Tuesday, May 5, 2009

Great Books: Plato's Republic Books One and Two (Part 1)

The Republic, Books One and Two
Written by Plato circa 385 BCE
Place: Athens, Greece
Great Ideas: Justice, Vice and Virtue, State

The complete text of the Republic can be read online at http://classics.mit.edu/Plato/republic.html for free. It uses the same Benjamin Jowett translation that is cited in this work, though page citations given for quoted material corresponds to the 2nd edition of the Great Books of the Western World set.

Unlike the emotional rollercoaster of Plato’s trilogy on the Trial and Execution of Socrates, The Republic is, in many ways, more typical of Plato’s work as a whole. It presents, in written form, a fictional conversation in dialogue form between Socrates and a number of other Greek men as they ponder a variety of philosophical issues. The Republic stands out as notable, if not unique, among Plato’s writings because of the expanse of topics methodically dissected within its narrative, the universal nature of the questions under consideration, as well as the exhaustive insights it provides into the worldview of both its writer and the audiences for whom it was intended.

One of the great questions in reading the Republic is, “How fictionalized is Plato’s version of Socrates anyway?” We know that Plato was a student, admirer, and probably friend to Socrates. We also know that, as a scholar, Plato would have to have been as comfortable retaining information taken in via the oral tradition as he was learning information from written sources. Put plainly, there is more evidence suggesting the veracity of Plato’s account of Socrates’ ideas than that of the writers of the Gospels in regards to the life of Jesus Christ. If Plato’s descriptions were, indeed, intended as transmissions from his master, they would be as close to direct as possible without being penned by Socrates’ own hand.

As tempting as this idea of an untainted glimpse into the mind of one of humanity’s great thinkers may seem, we must consider the possibility that Plato does not intend these “utterings” of Socrates to be mistaken for truth nor did the original audience have any expectation that they might be. It was custom among members of a particular tradition to attribute any knowledge acquired to the source of that tradition. By this mechanism, Pythagoras continued to gain attributions to his reputation for decades if not centuries after his death. Old ideas were the most valuable and, pragmatically, ideas would circulate further under these acknowledged information brands than they would as the crackpot theory of whatever scholar might have actually had them. We know that, in addition to his studies with Socrates, Plato was trained in a number of other schools including that of the Pythagoreans and Heraclitean. So, it is not unreasonable to posit that Plato’s writing would be a filter through which the sum of his knowledge, including much of what he learned directly from Socrates might find a more permanent home than the lecture room.

The two books of the Republic under consideration here can be broken into a series of debates over the nature of justice in which Socrates is called upon to fully defend its virtues over the spoils of injustice. The bad news is that he never even comes close in these first two books (of ten) to completing that argument. His solution to the problem of first defining and the defending justice is to create an ideal state and then contrast it with existing governments in order to see justice in those differences. In all honesty, The Republic, at times, reads like a Dungeons and Dragons manual with its careful classifications of like and unlike things (a nasty habit that will only prove more intolerable in the hands of Plato’s student, Aristotle). The good news is that those first two books alone are so pithy that they provide ample material to assess what Plato might have thought about three of the Great Ideas; in particular, Justice, Vice and Virtue, and the State.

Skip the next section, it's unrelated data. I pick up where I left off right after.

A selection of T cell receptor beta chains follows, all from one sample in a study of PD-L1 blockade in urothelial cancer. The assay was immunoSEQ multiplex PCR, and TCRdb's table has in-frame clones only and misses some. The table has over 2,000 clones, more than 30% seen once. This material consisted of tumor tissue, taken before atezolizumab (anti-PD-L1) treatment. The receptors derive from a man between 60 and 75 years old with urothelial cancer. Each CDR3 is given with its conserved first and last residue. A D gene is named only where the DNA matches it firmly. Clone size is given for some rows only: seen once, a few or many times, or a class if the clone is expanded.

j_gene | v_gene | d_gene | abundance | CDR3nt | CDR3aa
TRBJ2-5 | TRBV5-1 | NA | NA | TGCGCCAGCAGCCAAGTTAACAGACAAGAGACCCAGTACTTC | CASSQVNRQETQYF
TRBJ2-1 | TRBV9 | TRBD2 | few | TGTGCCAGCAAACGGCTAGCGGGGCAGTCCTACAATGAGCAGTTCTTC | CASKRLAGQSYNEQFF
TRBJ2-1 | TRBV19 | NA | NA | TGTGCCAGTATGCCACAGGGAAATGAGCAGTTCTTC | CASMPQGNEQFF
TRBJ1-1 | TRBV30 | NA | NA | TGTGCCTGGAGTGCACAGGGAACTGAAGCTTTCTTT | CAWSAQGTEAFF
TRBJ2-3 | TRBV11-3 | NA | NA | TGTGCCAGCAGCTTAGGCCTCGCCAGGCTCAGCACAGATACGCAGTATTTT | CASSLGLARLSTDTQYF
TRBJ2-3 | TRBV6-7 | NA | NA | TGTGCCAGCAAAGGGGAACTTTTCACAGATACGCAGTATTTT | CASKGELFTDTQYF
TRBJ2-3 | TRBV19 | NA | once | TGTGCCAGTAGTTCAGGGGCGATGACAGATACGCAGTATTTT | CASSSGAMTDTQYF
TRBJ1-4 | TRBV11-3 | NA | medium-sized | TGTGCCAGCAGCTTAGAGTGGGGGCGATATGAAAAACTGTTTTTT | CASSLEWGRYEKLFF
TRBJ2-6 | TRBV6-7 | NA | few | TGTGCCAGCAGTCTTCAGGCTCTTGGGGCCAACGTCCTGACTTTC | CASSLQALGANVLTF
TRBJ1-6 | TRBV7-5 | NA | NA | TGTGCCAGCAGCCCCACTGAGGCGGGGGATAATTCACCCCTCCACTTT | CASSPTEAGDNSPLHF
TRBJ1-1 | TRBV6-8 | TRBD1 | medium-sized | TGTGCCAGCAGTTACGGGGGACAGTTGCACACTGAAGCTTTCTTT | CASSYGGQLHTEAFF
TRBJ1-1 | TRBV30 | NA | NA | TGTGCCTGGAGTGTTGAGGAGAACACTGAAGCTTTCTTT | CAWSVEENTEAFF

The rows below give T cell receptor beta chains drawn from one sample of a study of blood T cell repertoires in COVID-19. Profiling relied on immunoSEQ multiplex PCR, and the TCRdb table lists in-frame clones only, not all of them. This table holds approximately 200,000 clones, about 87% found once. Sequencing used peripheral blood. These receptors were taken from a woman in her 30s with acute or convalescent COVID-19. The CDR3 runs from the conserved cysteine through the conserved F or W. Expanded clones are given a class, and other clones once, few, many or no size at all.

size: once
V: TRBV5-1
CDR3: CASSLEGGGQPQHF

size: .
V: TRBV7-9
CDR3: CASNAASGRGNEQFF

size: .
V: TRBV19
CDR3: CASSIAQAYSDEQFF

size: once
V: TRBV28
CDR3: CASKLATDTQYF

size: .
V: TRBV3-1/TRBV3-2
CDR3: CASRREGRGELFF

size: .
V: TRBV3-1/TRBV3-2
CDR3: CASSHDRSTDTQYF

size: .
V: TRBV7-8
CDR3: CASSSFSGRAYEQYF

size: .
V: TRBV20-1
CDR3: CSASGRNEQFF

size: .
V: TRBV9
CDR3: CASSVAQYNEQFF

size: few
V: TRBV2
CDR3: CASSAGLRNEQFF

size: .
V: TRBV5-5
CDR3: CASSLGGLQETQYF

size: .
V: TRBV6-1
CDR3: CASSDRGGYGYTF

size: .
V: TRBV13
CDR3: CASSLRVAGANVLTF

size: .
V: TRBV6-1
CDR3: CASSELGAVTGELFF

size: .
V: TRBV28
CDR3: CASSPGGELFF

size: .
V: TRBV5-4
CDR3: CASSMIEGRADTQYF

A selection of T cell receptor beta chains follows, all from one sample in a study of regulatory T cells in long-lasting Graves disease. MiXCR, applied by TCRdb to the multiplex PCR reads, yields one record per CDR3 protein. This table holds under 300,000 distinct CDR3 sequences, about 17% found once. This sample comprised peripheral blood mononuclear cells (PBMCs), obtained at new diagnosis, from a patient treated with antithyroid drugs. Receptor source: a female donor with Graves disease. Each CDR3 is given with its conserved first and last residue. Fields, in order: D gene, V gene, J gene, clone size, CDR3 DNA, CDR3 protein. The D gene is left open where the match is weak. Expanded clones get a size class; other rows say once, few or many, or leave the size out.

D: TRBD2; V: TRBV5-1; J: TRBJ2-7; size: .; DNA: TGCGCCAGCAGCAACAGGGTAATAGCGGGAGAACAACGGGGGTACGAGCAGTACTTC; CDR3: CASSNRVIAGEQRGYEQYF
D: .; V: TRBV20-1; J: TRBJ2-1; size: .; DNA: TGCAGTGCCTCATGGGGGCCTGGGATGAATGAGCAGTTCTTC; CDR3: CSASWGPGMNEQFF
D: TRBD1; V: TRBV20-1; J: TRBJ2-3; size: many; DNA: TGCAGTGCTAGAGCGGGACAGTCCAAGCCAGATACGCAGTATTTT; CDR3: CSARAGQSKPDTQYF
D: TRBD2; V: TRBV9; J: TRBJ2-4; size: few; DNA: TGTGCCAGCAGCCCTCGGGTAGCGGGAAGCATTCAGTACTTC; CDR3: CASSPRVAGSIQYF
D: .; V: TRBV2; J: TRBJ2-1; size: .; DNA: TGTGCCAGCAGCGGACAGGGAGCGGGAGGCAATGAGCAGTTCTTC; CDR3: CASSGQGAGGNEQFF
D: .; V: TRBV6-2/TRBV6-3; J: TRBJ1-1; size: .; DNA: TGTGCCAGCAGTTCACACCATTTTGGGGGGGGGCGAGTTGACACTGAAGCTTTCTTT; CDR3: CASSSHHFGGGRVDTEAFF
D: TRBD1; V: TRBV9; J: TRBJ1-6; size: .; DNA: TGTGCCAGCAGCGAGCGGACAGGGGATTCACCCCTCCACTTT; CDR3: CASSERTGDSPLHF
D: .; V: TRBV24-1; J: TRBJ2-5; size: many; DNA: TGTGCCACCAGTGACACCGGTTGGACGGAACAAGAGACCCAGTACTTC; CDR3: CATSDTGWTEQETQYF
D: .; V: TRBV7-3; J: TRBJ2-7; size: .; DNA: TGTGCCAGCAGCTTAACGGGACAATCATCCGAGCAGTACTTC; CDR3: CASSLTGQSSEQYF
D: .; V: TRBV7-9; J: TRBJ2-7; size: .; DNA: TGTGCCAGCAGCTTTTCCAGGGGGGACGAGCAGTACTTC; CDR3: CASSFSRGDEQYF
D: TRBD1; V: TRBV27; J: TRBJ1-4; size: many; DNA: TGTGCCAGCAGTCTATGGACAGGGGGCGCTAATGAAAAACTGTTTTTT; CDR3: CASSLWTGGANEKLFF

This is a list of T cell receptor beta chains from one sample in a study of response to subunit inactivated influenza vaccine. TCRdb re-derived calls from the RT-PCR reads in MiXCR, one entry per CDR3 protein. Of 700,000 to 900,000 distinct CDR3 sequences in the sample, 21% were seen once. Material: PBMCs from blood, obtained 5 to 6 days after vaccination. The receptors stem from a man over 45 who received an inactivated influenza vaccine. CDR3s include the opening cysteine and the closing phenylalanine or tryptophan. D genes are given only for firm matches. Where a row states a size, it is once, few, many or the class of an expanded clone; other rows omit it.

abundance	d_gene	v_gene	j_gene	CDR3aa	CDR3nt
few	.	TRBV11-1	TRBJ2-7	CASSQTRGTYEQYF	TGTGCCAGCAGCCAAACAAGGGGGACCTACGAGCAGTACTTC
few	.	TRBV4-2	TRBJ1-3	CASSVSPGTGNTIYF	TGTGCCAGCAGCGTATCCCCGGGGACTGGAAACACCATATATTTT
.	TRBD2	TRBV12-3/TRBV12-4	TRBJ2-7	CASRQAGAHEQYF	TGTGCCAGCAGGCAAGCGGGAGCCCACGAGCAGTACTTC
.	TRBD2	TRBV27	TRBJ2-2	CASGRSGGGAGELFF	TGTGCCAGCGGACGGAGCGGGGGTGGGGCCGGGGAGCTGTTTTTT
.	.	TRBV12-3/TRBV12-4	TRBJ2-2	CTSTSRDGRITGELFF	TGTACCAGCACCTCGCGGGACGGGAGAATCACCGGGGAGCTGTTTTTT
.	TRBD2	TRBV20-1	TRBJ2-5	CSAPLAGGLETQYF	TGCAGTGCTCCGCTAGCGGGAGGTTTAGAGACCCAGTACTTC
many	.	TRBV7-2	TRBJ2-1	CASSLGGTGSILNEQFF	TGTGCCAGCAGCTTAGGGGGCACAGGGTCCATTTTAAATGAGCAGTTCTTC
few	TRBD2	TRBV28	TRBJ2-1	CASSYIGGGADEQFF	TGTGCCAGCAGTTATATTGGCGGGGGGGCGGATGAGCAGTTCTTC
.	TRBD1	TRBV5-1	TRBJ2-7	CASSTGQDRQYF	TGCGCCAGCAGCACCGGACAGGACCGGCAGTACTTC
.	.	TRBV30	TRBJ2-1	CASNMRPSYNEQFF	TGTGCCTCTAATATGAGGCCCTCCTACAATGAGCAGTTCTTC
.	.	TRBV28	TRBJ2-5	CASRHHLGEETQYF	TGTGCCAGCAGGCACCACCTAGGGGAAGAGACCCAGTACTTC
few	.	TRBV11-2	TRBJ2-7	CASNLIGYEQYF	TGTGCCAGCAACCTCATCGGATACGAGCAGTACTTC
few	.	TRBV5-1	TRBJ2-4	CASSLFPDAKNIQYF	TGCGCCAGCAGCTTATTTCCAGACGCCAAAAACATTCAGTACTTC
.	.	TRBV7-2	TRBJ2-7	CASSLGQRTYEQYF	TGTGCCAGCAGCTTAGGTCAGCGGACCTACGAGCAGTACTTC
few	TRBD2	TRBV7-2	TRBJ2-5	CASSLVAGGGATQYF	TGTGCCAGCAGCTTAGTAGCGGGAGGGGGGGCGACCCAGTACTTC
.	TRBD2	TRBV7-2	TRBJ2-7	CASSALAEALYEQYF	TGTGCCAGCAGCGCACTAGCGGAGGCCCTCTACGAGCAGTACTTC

This whole imaginary conversation begins as Socrates and his companions are detained by friends after attending a public ritual and pressed into returning to their villa to rest before the night’s festivities. Upon arriving, Socrates engages in a conversation with their father, Cephalus about the process of aging, asking him, “Is life harder towards the end, or what report do you give of it?” After establishing that how someone lives (happy, sad, angry etc) is the greatest indicator of how they will approach death, Socrates suggests that Cephalus’ relative wealth may skew his impression of how life’s end is for all who approach it by age. Agreeing that a happy man with wealth fares better in the end of his life than a happy man with none, Socrates asks him, “What do you consider the greatest blessing which you have reaped from your wealth?” After some consideration, Cephalus tells him that his wealth has allowed him to deal with men in an honorable way (ie without lying to them) and keep from dying knowing that he owed someone something he was unable to pay. When Socrates challenges him on these criteria as the foundation for a just man’s actions, Cephalus gently begs out of the conversation and hands it off to his son, Polemarchus.

Before looking at what ideas regarding justice spring out of this continued debate, let’s take just a moment to see what role Plato plays in constructing this dialogue. Socrates is depicted as having great zeal in worshipping the gods, having left his home and traveled some distance to attend a new Thracian variation on a festival honoring Artemis. This supports Plato’s narrative begun in Apology that Socrates was a deeply pious man despite the charge that got him executed, advocating for the worship of foreign or otherwise improper gods. Secondly, as he arrives at Polemarchus’ house, he is met warmly by Cephalus, a respected elder who admonishes him for not coming by to teach more frequently. This also reinforces Socrates’ posthumous defense against the charge of corrupting the youth as what father would welcome a teacher into his home that he knew taught things that were unwise or untrue? If Plato’s writing is seen as building upon the reputation of his teacher, the responsibility of burnishing that legacy belongs to him as well.